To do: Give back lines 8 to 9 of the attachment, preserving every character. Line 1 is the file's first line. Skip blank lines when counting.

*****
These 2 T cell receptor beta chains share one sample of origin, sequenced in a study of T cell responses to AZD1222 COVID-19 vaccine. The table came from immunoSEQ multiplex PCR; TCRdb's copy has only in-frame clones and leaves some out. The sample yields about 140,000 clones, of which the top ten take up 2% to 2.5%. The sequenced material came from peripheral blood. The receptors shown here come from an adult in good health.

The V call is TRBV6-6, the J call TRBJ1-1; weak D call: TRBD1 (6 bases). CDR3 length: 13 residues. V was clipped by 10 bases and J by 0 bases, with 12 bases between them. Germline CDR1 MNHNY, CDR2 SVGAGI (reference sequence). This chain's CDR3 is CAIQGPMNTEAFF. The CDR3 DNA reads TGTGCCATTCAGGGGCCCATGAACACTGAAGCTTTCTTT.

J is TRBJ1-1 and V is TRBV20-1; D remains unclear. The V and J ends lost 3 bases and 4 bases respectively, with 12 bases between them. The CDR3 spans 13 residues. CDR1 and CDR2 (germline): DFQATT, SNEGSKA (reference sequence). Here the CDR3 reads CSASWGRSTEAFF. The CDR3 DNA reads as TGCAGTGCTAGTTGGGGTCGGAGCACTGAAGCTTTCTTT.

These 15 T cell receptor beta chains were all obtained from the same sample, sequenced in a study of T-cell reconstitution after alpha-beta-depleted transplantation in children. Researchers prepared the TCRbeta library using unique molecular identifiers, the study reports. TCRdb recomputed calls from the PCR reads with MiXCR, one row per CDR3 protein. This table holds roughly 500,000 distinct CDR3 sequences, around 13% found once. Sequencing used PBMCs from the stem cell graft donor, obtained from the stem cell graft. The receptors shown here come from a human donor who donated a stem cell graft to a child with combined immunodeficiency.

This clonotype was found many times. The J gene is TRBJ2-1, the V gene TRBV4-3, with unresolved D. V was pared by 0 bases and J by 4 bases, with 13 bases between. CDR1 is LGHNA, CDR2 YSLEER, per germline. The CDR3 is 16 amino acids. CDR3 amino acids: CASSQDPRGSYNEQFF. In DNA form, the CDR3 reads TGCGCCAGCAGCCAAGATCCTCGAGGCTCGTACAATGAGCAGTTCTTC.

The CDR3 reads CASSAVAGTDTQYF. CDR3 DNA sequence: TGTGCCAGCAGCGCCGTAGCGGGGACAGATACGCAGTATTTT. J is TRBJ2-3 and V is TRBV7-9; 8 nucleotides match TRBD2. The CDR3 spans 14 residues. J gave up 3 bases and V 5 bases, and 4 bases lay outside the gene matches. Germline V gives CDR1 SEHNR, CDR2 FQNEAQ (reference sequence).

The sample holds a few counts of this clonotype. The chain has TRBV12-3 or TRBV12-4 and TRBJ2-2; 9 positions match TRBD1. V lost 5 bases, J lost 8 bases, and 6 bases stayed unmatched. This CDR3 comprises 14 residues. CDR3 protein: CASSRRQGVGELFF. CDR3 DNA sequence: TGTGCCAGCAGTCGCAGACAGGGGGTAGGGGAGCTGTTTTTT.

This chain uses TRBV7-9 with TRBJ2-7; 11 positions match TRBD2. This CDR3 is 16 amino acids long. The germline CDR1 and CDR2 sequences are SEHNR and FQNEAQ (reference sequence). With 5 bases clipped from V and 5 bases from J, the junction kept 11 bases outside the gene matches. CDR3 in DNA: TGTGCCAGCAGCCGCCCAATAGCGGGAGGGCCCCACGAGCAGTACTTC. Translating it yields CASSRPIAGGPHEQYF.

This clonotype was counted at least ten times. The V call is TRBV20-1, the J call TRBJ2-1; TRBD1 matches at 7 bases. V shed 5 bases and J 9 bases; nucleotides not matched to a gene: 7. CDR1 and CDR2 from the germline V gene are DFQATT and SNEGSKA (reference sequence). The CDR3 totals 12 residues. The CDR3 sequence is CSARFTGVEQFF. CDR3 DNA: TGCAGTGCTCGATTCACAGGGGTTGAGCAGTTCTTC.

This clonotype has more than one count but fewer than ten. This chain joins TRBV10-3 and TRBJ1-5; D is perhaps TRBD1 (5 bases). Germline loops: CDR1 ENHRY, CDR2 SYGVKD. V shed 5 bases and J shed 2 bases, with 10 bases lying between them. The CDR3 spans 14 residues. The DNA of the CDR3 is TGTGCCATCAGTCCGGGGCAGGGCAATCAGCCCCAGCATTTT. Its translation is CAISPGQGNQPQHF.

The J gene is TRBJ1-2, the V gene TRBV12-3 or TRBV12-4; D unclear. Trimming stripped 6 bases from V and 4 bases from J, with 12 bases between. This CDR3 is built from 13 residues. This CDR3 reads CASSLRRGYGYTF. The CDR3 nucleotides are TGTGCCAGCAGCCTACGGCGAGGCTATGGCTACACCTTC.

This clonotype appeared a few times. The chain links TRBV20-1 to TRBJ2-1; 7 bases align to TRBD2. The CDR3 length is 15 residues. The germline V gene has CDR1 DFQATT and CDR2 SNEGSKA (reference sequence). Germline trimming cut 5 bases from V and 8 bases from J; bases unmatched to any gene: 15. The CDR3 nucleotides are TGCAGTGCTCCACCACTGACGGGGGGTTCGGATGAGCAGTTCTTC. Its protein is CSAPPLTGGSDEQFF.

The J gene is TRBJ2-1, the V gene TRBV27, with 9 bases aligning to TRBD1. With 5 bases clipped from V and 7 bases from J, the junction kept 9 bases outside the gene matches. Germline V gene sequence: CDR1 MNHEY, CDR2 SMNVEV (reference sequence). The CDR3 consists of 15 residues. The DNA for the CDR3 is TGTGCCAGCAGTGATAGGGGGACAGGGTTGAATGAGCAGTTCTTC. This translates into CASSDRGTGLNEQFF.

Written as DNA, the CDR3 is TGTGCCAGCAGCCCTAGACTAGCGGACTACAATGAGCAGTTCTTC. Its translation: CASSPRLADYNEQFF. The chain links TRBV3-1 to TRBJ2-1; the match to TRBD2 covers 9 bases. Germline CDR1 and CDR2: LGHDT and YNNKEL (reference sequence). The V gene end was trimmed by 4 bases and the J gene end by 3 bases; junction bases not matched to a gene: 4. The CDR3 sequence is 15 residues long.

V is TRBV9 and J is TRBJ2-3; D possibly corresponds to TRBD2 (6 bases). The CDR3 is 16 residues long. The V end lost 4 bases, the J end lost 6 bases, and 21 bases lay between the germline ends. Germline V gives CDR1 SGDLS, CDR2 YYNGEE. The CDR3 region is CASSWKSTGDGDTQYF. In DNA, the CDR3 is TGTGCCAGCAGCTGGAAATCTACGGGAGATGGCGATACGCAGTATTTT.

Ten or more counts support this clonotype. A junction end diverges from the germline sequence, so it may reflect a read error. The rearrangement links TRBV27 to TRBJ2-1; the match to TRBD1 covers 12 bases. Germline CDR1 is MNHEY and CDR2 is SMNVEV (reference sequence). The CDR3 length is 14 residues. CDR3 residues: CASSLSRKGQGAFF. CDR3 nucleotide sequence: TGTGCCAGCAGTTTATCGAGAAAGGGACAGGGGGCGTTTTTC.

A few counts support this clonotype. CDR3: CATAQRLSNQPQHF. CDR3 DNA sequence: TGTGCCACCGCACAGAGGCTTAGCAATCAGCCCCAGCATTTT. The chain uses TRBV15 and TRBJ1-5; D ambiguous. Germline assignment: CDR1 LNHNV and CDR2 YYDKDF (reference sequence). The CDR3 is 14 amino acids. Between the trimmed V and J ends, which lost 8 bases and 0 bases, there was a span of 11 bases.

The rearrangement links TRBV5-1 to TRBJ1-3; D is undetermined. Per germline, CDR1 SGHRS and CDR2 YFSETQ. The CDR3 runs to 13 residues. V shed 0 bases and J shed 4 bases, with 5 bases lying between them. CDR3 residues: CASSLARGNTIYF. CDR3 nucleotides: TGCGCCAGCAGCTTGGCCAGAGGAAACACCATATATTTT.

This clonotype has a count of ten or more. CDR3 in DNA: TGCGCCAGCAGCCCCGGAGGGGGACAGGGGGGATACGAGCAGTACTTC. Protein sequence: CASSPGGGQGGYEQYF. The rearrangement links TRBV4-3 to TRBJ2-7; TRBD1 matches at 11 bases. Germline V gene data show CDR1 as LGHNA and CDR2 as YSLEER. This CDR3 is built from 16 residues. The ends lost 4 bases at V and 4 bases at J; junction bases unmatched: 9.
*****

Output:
This chain uses TRBV7-9 with TRBJ2-7; 11 positions match TRBD2. This CDR3 is 16 amino acids long. The germline CDR1 and CDR2 sequences are SEHNR and FQNEAQ (reference sequence). With 5 bases clipped from V and 5 bases from J, the junction kept 11 bases outside the gene matches. CDR3 in DNA: TGTGCCAGCAGCCGCCCAATAGCGGGAGGGCCCCACGAGCAGTACTTC. Translating it yields CASSRPIAGGPHEQYF.

This clonotype was counted at least ten times. The V call is TRBV20-1, the J call TRBJ2-1; TRBD1 matches at 7 bases. V shed 5 bases and J 9 bases; nucleotides not matched to a gene: 7. CDR1 and CDR2 from the germline V gene are DFQATT and SNEGSKA (reference sequence). The CDR3 totals 12 residues. The CDR3 sequence is CSARFTGVEQFF. CDR3 DNA: TGCAGTGCTCGATTCACAGGGGTTGAGCAGTTCTTC.